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Beit Midrash Series P'ninat Mishpat

part I

Chapter 193

Aborted Rental

392
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Case: The plaintiff (=pl) rented out his apartment on a yearly basis to the defendant (=def) and his family. In the midst of the fourth year of renting, def left the apartment because he got divorced, and the wife and children needed to move close to her parents. Pl was unsuccessful in finding an alternative tenant. Pl claims that def should pay the remaining months of the rental, as the contract states that def must pay until the end of the period even if they leave under oness (extenuating circumstances). Def says he did not read all the conditions of the contract and should not be bound by such an irregular condition. He claims to have had no idea he was going to get divorced during the year.
P'ninat Mishpat (576)
Various Rabbis
192 - Pay for Imperfect Work
193 - Aborted Rental
194 - Unsigned Estimates for a Contractor
Load More

Ruling: [The first installment will deal with def’s claim that he should not be bound by the conditions of the contract that he had not read.]
The Rashba, in a few reponsa, deals with the claim of one who said he did not understand part of an agreement to which he ostensibly obligated himself. In one place (V, 228) he rejects such a claim, pointing out that otherwise one could never be held to even a valid agreement.
In contrast, in a responsum (I, 1156) about a bride who signed a document stating that a certain property was not hers, the Rashba writes: "she makes a strong claim when saying that she did not understand or hear the contents of the document, because we all know that a bride is not heedful to what it says in her ketuba." In another responsum, about a document written in a language that the party did not understand, the Rashba writes that we can assume that he relied on his advisers and obligated himself in whatever is written in the document. In that case, we see that knowing that he does not understand is actually reason to be obligated.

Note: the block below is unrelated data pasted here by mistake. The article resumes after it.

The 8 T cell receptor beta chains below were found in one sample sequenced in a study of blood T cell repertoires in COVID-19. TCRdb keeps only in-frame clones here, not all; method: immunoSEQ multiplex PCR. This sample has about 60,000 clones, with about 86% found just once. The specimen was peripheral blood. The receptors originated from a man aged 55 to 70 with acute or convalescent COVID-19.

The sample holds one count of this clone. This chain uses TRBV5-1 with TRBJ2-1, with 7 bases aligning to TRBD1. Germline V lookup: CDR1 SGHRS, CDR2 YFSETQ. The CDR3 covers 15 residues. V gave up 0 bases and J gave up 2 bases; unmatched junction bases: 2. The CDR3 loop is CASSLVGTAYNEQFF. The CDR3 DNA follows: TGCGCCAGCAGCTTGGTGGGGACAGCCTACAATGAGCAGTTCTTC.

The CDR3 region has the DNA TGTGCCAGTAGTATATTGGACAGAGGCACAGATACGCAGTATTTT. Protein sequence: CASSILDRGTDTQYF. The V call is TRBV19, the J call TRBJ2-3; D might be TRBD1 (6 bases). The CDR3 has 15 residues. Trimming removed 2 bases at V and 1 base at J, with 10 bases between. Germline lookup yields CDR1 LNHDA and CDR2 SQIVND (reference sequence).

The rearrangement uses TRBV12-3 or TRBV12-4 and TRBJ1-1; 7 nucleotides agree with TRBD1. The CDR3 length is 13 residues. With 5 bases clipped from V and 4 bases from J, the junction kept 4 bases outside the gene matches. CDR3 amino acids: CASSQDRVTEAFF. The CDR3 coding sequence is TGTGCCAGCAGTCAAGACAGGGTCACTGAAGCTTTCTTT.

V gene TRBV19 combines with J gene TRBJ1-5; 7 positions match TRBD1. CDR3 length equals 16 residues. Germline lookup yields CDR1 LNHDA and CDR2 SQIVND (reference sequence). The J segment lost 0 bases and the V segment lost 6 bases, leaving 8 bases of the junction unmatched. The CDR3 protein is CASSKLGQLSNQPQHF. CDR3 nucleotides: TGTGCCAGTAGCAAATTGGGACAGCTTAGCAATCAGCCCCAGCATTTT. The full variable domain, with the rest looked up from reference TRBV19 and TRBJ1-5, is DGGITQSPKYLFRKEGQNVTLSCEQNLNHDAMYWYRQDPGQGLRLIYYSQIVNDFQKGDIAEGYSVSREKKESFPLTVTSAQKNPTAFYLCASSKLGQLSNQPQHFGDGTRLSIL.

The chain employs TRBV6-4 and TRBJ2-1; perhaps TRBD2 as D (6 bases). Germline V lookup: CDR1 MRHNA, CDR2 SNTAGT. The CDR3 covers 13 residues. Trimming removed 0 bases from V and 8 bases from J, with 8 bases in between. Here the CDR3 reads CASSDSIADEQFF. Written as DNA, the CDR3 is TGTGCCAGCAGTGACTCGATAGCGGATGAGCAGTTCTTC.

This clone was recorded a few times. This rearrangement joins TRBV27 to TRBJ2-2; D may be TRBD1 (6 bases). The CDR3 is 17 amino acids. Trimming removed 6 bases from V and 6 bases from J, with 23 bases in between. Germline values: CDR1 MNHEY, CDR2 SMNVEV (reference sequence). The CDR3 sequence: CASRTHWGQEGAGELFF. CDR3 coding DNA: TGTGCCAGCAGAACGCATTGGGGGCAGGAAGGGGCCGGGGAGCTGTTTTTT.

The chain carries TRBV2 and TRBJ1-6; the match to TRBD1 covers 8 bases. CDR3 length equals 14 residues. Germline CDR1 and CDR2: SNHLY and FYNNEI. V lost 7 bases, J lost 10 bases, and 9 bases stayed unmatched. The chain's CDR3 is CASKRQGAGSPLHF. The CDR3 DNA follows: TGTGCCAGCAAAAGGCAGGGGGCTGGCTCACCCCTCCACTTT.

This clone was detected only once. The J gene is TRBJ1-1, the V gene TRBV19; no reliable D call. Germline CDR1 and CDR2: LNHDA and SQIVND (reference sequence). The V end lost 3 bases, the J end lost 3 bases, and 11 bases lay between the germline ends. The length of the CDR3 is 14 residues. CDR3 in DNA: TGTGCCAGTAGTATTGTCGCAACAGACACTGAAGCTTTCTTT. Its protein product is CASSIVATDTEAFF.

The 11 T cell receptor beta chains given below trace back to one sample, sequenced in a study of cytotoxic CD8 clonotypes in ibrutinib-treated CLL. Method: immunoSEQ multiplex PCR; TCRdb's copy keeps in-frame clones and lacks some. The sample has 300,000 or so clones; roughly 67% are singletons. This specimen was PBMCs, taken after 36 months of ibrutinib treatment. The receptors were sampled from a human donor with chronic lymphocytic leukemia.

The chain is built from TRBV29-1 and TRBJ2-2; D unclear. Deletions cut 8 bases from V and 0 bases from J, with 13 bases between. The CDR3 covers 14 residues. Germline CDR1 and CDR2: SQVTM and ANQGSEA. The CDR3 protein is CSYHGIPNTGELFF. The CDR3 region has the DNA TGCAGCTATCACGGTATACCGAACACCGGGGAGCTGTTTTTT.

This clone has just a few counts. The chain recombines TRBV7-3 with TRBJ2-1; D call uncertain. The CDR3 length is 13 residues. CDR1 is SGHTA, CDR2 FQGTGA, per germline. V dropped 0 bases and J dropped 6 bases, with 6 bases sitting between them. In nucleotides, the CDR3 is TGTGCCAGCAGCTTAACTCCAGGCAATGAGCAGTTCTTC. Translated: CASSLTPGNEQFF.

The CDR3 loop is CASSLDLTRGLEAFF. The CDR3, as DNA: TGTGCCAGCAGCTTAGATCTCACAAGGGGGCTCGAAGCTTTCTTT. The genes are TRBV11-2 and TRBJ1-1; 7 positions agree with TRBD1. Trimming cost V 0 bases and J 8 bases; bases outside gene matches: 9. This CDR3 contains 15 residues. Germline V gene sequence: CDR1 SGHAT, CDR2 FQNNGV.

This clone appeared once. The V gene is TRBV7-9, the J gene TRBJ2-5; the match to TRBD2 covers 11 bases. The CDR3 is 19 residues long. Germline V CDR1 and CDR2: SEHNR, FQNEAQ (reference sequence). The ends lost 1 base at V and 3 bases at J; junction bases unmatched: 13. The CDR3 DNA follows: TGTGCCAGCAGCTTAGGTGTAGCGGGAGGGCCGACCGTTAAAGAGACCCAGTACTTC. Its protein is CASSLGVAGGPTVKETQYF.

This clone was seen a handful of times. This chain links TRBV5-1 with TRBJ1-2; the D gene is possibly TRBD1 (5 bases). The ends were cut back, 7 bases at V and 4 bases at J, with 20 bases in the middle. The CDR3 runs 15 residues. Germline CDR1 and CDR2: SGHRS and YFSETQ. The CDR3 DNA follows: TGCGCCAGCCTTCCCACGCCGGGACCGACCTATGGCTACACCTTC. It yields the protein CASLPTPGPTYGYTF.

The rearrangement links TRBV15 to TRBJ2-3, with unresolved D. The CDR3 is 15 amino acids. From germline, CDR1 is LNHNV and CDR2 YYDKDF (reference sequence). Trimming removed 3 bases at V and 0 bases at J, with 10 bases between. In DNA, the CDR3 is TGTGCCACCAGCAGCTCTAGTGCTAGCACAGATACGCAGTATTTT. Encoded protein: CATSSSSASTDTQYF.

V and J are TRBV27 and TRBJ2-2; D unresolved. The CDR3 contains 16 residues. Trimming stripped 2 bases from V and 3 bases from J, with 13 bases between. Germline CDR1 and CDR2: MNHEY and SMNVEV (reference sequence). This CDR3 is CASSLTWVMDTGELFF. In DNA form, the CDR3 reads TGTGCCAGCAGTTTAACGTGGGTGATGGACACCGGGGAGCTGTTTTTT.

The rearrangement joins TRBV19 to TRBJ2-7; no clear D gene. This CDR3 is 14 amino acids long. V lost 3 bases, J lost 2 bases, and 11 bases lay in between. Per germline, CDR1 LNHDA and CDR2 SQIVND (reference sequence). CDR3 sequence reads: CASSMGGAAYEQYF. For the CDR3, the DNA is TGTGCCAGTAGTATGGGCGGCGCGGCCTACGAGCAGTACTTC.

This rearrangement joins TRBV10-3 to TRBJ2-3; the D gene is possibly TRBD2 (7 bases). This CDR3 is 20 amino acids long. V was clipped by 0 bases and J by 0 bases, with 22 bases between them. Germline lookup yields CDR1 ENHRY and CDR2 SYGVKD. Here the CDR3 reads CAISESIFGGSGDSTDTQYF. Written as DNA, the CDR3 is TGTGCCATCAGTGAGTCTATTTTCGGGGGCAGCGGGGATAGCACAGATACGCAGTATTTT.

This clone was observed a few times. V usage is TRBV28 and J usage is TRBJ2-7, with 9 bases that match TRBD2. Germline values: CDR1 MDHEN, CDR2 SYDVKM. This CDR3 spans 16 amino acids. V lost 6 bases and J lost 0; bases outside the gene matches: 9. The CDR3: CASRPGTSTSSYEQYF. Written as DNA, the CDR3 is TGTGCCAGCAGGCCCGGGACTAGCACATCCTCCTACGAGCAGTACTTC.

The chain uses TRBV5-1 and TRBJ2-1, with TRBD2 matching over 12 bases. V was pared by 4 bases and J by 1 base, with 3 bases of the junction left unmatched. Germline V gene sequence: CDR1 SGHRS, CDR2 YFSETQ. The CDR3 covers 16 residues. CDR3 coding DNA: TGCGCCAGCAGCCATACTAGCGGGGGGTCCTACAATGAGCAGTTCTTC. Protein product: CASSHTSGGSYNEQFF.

Some say that the Rashba changed his mind. The Knesset Hagedola (CM 147:8) suggests two ways of reconciling the response: 1) One cannot claim ignorance on major clauses, but can deny acceptance of side points. 2) We must decide, based on the person who obligated himself, whether it makes sense that he did not know.
In general, the Shulchan Aruch and Rama (CM 61:13) say that one cannot claim that he was unaware of the document’s contents. However, some claim that in extreme cases, we would say that the one obligating himself did not understand. For example, the Mishneh Halachot (XVII, 98) says that if one signed an arbitration agreement that accepts a ruling even if it is based on an outright mistake, we can assume he did not to agree to such an illogical condition.
In our case, none of the reasons to assume that def did not accept the condition applies. The stipulation in question is at the heart of the matter. A normal renter reads a rental agreement, certainly if he signed it himself. The condition of paying until the end of the rental period is not illogical. Therefore, the stipulation of paying until the end of the rental period even if the renter moves out is valid.
[Next time we will investigate whether the condition is valid under unusual circumstances.]
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